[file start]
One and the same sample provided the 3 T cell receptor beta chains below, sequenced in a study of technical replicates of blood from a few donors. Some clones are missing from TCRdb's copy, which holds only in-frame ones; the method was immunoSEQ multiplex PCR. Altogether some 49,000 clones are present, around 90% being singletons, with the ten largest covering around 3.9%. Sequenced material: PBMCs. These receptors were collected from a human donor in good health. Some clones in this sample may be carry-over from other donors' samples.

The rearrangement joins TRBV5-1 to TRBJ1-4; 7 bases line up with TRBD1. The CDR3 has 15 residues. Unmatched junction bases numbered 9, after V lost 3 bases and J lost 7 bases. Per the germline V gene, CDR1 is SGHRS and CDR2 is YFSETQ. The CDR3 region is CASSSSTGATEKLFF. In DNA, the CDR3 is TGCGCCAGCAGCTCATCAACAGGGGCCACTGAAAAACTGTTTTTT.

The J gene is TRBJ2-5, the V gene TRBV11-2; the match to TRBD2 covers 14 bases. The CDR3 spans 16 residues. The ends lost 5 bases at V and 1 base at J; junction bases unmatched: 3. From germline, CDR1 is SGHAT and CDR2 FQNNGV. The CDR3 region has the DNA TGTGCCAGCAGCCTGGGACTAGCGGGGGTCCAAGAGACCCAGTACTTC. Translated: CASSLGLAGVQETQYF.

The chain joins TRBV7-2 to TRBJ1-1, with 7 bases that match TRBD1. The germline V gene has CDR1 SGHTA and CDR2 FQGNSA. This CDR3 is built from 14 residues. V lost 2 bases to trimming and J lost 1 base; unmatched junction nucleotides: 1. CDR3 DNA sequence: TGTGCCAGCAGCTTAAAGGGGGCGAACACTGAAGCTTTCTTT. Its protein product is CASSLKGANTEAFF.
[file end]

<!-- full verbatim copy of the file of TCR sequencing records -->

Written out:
One and the same sample provided the 3 T cell receptor beta chains below, sequenced in a study of technical replicates of blood from a few donors. Some clones are missing from TCRdb's copy, which holds only in-frame ones; the method was immunoSEQ multiplex PCR. Altogether some 49,000 clones are present, around 90% being singletons, with the ten largest covering around 3.9%. Sequenced material: PBMCs. These receptors were collected from a human donor in good health. Some clones in this sample may be carry-over from other donors' samples.

The rearrangement joins TRBV5-1 to TRBJ1-4; 7 bases line up with TRBD1. The CDR3 has 15 residues. Unmatched junction bases numbered 9, after V lost 3 bases and J lost 7 bases. Per the germline V gene, CDR1 is SGHRS and CDR2 is YFSETQ. The CDR3 region is CASSSSTGATEKLFF. In DNA, the CDR3 is TGCGCCAGCAGCTCATCAACAGGGGCCACTGAAAAACTGTTTTTT.

The J gene is TRBJ2-5, the V gene TRBV11-2; the match to TRBD2 covers 14 bases. The CDR3 spans 16 residues. The ends lost 5 bases at V and 1 base at J; junction bases unmatched: 3. From germline, CDR1 is SGHAT and CDR2 FQNNGV. The CDR3 region has the DNA TGTGCCAGCAGCCTGGGACTAGCGGGGGTCCAAGAGACCCAGTACTTC. Translated: CASSLGLAGVQETQYF.

The chain joins TRBV7-2 to TRBJ1-1, with 7 bases that match TRBD1. The germline V gene has CDR1 SGHTA and CDR2 FQGNSA. This CDR3 is built from 14 residues. V lost 2 bases to trimming and J lost 1 base; unmatched junction nucleotides: 1. CDR3 DNA sequence: TGTGCCAGCAGCTTAAAGGGGGCGAACACTGAAGCTTTCTTT. Its protein product is CASSLKGANTEAFF.